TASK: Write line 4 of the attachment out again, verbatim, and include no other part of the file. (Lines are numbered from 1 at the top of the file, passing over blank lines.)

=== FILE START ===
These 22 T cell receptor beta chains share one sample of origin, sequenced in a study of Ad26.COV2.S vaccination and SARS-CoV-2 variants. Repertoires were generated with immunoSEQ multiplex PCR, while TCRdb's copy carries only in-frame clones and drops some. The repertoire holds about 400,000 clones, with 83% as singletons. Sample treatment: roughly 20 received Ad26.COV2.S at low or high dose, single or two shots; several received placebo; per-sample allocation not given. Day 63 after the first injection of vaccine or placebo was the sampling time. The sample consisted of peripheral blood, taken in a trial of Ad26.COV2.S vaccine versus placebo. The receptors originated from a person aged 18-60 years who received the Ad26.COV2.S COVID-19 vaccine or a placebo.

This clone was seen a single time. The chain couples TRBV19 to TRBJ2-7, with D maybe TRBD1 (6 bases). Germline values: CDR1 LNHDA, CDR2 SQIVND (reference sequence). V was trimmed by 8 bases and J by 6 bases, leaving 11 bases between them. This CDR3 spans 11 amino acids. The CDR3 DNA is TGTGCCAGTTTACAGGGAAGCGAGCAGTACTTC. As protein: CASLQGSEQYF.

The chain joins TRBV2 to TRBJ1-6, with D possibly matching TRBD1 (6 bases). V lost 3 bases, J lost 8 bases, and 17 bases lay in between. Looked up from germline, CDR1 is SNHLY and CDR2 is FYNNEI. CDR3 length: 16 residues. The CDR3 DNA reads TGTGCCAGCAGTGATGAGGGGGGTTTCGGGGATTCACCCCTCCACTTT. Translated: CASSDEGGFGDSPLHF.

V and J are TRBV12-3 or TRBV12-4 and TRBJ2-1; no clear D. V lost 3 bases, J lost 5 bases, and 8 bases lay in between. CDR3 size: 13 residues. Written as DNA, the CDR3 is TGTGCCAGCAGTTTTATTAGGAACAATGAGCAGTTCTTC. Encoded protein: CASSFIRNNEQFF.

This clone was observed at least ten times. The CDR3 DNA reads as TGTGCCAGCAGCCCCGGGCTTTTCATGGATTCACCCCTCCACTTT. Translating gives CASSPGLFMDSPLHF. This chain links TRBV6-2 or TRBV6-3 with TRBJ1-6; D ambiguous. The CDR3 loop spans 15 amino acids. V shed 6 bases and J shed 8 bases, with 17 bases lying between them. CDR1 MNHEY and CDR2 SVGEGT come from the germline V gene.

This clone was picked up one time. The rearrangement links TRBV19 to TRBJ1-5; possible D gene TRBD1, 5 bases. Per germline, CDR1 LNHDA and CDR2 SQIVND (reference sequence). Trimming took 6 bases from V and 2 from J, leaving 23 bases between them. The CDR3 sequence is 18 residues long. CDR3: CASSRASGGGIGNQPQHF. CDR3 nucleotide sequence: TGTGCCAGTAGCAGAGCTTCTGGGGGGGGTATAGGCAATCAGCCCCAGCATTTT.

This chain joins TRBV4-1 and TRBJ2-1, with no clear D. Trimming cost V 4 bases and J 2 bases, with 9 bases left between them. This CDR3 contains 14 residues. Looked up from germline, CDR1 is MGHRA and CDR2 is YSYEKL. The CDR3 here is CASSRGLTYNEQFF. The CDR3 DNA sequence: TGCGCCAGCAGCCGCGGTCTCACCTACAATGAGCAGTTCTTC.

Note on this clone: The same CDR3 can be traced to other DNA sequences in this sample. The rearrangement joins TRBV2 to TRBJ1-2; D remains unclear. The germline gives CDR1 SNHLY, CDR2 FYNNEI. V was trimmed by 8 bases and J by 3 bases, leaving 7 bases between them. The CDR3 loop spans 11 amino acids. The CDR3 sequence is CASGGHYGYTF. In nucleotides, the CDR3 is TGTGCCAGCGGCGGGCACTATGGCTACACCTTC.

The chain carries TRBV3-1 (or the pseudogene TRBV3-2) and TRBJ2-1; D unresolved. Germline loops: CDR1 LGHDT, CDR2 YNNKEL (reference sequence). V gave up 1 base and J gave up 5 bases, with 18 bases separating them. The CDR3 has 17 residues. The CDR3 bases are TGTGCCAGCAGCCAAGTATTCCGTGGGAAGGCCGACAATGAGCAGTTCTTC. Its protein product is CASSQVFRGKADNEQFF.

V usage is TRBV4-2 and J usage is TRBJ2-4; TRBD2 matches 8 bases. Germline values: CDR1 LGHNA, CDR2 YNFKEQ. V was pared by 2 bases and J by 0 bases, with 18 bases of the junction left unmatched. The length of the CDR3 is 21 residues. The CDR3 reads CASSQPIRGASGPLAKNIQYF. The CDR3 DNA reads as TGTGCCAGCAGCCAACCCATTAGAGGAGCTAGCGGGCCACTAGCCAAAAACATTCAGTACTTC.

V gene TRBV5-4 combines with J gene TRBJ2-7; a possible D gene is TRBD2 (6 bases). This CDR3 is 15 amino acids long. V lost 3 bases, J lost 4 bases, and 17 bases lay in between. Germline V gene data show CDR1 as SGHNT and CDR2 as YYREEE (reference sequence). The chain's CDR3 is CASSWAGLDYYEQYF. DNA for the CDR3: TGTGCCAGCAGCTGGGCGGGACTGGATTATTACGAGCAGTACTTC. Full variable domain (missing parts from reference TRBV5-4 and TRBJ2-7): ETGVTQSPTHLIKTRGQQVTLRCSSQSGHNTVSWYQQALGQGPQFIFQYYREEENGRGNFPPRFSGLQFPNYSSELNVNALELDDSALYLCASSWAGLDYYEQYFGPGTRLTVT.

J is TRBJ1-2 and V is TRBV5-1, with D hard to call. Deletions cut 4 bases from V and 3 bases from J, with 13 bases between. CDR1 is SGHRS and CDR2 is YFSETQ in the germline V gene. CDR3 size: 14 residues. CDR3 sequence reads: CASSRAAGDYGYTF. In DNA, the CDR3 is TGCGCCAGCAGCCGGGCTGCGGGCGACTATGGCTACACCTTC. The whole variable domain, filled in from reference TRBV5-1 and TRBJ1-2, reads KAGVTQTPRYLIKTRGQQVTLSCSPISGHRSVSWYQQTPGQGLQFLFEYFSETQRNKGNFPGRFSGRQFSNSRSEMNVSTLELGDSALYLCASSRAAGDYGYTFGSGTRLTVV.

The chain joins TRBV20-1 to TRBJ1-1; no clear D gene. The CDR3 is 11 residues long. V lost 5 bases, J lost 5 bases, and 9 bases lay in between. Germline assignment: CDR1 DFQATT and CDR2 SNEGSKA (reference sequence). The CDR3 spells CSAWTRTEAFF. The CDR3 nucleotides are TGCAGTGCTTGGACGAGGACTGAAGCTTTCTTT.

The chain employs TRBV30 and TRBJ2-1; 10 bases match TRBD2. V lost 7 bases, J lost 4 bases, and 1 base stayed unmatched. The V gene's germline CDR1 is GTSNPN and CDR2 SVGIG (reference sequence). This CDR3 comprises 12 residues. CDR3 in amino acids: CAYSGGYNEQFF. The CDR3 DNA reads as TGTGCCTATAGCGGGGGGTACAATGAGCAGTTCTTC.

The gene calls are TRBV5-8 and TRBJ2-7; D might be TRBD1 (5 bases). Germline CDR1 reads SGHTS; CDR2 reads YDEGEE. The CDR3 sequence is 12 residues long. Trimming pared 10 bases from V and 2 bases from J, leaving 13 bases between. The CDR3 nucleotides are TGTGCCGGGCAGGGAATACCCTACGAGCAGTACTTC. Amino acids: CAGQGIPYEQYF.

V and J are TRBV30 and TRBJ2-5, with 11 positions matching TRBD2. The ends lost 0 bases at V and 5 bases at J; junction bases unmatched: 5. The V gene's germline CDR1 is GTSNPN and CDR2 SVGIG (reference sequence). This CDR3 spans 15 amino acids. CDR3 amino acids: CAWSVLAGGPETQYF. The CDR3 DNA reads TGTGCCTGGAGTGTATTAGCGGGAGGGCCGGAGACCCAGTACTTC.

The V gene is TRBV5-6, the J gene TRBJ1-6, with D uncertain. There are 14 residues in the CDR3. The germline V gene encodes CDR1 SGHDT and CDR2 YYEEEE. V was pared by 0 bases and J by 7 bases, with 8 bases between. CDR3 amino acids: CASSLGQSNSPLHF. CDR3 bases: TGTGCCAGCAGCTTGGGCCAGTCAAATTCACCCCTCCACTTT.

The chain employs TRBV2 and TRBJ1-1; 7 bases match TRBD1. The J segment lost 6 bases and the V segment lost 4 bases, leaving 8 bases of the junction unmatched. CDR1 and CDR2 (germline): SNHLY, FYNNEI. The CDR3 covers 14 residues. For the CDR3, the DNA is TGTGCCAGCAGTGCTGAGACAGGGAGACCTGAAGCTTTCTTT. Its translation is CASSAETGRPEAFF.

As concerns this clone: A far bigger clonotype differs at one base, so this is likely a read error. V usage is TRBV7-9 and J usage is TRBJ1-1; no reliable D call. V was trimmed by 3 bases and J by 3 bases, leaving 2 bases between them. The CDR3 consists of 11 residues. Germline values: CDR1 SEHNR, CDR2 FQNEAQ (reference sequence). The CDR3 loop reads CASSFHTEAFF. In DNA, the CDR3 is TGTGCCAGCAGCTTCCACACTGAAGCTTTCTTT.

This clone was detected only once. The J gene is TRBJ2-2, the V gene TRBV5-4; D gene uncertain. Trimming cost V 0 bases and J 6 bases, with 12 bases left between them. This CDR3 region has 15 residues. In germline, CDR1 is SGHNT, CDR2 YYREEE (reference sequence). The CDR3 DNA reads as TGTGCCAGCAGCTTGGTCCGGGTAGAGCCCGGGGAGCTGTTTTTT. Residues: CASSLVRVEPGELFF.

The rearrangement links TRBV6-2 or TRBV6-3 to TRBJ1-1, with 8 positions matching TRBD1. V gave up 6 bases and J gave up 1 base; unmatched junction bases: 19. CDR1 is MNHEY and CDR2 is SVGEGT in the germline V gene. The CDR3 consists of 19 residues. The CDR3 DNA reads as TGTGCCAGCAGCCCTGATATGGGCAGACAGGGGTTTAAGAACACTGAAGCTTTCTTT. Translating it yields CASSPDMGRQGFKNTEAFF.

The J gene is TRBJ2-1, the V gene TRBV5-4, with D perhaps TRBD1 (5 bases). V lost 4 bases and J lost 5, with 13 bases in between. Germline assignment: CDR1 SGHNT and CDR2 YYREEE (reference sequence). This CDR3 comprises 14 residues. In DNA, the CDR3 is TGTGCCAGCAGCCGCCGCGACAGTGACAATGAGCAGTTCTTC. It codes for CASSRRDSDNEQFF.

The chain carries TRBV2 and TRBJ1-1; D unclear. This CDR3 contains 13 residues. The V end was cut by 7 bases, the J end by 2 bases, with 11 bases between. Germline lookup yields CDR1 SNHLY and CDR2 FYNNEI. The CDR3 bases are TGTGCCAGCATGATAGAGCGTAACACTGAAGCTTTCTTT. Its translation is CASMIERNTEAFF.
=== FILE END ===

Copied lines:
V and J are TRBV12-3 or TRBV12-4 and TRBJ2-1; no clear D. V lost 3 bases, J lost 5 bases, and 8 bases lay in between. CDR3 size: 13 residues. Written as DNA, the CDR3 is TGTGCCAGCAGTTTTATTAGGAACAATGAGCAGTTCTTC. Encoded protein: CASSFIRNNEQFF.